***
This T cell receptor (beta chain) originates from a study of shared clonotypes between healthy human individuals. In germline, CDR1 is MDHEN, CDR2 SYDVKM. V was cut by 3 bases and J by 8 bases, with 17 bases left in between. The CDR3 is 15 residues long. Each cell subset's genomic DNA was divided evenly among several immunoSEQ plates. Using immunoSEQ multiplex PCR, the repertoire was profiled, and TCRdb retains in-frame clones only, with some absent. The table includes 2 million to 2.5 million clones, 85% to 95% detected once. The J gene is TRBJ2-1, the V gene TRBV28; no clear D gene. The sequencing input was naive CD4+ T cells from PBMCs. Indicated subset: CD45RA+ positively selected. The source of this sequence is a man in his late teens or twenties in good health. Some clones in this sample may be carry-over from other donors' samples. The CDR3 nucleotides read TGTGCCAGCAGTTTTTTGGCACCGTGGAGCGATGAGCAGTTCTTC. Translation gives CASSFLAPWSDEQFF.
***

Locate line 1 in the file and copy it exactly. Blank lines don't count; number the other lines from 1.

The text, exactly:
This T cell receptor (beta chain) originates from a study of shared clonotypes between healthy human individuals. In germline, CDR1 is MDHEN, CDR2 SYDVKM. V was cut by 3 bases and J by 8 bases, with 17 bases left in between. The CDR3 is 15 residues long. Each cell subset's genomic DNA was divided evenly among several immunoSEQ plates. Using immunoSEQ multiplex PCR, the repertoire was profiled, and TCRdb retains in-frame clones only, with some absent. The table includes 2 million to 2.5 million clones, 85% to 95% detected once. The J gene is TRBJ2-1, the V gene TRBV28; no clear D gene. The sequencing input was naive CD4+ T cells from PBMCs. Indicated subset: CD45RA+ positively selected. The source of this sequence is a man in his late teens or twenties in good health. Some clones in this sample may be carry-over from other donors' samples. The CDR3 nucleotides read TGTGCCAGCAGTTTTTTGGCACCGTGGAGCGATGAGCAGTTCTTC. Translation gives CASSFLAPWSDEQFF.